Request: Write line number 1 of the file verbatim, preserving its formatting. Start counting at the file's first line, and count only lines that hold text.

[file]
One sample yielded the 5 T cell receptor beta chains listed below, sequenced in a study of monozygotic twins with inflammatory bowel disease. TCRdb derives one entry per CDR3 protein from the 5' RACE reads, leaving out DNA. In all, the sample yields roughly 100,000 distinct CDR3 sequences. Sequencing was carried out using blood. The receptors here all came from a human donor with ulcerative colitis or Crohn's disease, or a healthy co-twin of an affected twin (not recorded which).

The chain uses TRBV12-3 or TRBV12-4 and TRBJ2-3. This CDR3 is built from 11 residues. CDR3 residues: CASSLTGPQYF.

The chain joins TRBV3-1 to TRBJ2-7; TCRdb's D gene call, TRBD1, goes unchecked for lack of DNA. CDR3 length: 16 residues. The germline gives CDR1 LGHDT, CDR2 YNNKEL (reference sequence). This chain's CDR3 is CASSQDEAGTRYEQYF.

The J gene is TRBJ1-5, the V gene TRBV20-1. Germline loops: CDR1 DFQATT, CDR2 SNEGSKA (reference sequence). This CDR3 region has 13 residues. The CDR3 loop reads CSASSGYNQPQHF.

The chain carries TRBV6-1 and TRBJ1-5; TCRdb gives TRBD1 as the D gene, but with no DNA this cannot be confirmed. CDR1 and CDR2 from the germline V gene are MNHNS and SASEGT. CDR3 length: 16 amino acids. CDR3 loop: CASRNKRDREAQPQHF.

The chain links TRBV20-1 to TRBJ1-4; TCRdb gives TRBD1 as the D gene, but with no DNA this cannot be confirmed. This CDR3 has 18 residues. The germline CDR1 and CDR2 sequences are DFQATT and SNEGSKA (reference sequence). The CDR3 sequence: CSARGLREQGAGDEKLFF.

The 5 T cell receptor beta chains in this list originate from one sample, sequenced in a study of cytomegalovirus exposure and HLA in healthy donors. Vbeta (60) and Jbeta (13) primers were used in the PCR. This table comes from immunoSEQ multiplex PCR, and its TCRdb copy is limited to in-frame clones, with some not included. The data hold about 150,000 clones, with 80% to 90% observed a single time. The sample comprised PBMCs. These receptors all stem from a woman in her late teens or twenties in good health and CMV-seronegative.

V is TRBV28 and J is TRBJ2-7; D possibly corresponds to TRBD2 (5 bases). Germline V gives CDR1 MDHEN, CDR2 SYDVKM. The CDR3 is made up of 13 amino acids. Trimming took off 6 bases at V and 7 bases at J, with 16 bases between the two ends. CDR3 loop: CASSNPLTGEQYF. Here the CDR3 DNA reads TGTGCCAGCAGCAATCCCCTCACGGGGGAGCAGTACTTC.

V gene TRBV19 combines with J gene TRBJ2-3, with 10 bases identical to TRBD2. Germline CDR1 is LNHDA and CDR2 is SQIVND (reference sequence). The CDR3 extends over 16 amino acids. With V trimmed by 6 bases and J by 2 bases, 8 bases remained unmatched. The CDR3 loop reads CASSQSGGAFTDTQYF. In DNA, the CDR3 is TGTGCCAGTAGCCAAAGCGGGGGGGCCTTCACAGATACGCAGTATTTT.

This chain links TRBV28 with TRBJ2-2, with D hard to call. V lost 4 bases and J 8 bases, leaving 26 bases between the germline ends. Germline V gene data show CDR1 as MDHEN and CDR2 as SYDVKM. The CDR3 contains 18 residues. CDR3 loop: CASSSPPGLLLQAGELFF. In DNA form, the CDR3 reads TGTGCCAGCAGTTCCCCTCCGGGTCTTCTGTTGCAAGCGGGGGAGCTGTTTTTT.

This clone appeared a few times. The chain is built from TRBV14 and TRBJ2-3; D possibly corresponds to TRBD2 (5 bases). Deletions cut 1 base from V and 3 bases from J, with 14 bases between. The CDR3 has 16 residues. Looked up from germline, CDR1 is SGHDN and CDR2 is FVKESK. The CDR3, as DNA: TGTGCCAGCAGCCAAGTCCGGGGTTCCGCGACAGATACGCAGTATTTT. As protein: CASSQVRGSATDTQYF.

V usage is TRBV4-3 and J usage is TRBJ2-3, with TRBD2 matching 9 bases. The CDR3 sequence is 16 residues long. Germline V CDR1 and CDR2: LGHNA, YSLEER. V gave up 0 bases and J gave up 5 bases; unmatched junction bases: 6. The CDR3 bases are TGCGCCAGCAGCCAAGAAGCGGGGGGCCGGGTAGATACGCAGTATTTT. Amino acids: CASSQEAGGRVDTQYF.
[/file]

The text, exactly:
One sample yielded the 5 T cell receptor beta chains listed below, sequenced in a study of monozygotic twins with inflammatory bowel disease. TCRdb derives one entry per CDR3 protein from the 5' RACE reads, leaving out DNA. In all, the sample yields roughly 100,000 distinct CDR3 sequences. Sequencing was carried out using blood. The receptors here all came from a human donor with ulcerative colitis or Crohn's disease, or a healthy co-twin of an affected twin (not recorded which).